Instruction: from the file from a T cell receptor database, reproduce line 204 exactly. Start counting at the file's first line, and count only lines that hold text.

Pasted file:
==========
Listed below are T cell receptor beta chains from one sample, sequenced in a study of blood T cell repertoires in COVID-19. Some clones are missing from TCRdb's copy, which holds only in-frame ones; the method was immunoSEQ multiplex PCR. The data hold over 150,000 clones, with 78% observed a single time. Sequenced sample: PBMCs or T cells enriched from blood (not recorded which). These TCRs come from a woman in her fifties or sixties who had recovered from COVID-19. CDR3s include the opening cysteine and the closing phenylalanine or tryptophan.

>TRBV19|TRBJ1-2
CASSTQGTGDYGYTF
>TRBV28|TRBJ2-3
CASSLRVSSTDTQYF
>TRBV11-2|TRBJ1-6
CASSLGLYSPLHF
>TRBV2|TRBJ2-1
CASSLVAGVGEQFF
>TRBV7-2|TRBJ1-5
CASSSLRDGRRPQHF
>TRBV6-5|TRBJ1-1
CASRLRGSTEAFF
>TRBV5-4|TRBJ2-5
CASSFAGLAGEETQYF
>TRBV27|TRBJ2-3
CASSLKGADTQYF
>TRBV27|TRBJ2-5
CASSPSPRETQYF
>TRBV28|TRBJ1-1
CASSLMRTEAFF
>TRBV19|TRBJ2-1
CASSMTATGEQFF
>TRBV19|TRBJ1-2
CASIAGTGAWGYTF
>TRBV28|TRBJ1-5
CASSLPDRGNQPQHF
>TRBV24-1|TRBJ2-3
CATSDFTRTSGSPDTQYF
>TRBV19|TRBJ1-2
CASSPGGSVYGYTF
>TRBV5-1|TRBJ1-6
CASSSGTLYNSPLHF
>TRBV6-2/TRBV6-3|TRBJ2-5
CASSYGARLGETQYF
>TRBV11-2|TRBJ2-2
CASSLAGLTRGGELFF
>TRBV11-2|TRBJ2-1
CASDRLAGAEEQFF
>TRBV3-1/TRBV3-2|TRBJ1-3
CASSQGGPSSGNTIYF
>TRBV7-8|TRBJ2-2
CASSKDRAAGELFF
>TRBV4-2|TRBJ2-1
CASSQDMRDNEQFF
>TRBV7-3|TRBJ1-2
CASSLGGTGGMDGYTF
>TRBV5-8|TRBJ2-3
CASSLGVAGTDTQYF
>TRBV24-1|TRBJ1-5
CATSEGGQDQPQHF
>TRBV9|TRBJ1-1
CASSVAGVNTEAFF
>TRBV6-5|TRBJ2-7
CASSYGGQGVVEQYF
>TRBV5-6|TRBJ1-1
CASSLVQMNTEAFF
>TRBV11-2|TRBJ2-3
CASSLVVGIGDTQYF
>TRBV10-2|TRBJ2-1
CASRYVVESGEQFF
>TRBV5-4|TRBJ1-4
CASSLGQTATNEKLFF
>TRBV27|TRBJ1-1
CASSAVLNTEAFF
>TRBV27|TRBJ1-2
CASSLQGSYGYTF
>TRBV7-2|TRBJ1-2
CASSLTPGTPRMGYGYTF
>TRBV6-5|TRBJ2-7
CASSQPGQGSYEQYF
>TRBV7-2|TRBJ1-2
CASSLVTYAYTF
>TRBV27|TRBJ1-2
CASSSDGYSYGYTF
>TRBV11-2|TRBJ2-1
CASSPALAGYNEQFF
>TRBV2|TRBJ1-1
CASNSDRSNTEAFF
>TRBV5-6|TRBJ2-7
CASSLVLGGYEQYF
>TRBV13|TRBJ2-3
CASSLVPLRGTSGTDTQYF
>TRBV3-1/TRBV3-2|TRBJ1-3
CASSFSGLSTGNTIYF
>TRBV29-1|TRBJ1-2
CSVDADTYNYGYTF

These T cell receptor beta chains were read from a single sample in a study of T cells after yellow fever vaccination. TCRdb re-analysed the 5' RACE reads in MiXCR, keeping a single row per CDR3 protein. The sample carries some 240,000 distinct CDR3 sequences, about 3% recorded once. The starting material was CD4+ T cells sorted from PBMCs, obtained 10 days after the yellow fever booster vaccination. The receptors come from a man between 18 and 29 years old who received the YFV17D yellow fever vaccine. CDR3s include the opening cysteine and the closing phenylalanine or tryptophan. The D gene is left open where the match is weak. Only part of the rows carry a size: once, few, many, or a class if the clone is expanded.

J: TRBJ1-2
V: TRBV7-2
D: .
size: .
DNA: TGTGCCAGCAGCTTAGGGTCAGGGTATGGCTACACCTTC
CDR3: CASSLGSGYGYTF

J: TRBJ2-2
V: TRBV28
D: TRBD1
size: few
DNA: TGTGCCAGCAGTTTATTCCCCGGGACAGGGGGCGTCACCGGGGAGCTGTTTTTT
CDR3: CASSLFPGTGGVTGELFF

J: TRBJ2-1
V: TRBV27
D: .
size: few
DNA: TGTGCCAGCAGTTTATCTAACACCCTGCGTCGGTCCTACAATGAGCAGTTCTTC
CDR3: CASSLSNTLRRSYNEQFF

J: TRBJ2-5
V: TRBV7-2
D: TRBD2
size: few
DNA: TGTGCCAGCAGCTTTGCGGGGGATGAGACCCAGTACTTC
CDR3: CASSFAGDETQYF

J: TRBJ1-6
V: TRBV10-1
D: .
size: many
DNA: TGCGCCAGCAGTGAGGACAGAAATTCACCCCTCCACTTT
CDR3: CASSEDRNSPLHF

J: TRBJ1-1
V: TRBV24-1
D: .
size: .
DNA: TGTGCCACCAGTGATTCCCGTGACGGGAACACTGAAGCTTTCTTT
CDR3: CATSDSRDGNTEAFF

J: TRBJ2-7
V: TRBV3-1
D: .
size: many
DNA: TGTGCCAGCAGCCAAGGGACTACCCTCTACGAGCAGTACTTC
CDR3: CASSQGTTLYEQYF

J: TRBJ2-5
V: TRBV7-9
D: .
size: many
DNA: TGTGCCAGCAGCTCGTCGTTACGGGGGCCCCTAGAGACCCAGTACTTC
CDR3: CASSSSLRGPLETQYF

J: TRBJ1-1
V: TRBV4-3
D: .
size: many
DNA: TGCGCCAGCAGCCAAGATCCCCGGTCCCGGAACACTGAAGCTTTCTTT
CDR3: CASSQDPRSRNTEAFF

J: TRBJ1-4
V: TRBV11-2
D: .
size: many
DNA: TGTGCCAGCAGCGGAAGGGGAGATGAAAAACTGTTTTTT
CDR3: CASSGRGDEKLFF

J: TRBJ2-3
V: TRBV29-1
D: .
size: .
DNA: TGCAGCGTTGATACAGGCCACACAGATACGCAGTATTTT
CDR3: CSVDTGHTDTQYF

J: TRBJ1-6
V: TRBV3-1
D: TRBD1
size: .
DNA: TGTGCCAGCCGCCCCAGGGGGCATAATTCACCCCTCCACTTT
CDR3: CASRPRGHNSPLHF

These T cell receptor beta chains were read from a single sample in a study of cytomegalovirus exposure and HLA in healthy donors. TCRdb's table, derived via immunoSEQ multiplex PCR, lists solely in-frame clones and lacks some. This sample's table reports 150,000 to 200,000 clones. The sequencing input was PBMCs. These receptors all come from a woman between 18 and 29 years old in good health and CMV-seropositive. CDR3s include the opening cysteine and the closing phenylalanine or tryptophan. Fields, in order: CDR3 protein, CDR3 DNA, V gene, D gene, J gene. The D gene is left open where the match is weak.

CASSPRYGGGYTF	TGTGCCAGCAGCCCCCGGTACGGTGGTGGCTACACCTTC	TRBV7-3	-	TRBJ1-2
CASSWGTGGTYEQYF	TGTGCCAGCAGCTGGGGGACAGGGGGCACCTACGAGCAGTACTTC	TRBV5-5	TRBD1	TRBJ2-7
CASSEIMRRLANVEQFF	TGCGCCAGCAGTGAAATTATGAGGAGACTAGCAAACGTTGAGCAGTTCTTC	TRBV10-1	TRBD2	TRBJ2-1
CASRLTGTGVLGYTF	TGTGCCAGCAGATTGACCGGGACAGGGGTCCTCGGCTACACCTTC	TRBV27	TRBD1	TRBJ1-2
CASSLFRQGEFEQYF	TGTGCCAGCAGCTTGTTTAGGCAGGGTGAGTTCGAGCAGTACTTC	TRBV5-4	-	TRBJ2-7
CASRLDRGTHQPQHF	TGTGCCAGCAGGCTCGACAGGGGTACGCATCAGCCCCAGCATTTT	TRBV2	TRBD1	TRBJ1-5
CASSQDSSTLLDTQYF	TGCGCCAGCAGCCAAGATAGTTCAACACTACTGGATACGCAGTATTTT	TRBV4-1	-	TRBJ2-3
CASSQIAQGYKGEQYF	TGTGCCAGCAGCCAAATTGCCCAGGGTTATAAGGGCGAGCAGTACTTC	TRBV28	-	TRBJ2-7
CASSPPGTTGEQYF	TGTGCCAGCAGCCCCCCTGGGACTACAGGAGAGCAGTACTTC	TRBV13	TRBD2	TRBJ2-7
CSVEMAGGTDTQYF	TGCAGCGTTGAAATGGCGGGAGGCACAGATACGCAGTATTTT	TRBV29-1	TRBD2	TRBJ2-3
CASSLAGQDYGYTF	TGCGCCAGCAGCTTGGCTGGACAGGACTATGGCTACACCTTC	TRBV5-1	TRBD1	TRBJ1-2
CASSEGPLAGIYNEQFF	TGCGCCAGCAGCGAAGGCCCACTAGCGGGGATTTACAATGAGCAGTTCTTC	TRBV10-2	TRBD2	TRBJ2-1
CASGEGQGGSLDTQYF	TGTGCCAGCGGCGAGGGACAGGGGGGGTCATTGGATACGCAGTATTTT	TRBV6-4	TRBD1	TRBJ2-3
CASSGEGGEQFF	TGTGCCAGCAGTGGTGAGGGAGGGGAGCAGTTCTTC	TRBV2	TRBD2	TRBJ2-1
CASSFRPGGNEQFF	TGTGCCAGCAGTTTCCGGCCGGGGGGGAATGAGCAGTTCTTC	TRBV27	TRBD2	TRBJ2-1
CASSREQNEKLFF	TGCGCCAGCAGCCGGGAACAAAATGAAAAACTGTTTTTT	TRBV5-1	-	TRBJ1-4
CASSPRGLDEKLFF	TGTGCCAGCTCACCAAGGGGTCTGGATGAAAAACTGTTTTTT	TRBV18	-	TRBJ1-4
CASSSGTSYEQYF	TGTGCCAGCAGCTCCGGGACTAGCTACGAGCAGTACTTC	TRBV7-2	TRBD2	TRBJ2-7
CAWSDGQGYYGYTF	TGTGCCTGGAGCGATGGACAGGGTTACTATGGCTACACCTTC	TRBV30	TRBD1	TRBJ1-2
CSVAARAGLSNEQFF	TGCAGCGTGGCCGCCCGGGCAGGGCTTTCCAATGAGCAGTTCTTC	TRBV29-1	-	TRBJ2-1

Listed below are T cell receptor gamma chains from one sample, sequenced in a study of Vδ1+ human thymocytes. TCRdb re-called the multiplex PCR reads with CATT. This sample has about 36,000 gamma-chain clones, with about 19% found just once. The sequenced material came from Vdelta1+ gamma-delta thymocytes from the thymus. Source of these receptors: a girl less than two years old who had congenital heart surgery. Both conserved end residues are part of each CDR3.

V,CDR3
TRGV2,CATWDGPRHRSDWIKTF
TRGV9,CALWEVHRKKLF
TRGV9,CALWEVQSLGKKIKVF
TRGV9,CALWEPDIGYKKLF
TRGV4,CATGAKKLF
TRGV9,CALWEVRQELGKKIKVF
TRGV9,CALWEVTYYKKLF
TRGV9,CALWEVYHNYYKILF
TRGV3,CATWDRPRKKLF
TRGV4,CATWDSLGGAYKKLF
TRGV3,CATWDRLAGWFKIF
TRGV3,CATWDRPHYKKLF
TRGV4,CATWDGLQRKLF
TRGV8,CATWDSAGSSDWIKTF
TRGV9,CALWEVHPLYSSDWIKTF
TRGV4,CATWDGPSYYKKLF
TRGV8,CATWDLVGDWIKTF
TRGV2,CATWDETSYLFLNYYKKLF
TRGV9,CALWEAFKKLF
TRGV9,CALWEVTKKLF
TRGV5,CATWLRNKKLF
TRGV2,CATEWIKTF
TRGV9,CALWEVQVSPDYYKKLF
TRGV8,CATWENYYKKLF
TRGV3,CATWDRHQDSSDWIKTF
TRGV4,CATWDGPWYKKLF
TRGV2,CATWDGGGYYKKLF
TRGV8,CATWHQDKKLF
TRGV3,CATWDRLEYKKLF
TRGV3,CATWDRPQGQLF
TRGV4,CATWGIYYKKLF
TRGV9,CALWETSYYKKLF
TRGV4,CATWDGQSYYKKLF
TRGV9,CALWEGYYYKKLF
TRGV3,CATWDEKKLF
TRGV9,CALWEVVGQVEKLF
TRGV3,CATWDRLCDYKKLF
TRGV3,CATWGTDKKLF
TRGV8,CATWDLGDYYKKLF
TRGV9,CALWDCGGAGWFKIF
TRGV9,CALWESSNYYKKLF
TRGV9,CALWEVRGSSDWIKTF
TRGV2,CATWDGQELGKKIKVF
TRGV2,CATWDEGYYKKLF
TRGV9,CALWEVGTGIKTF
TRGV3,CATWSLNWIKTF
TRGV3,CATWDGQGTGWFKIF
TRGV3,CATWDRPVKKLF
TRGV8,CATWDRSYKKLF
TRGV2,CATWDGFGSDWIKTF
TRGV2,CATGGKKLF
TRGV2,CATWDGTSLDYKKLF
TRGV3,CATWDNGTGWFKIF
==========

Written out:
TRGV5,CATWLRNKKLF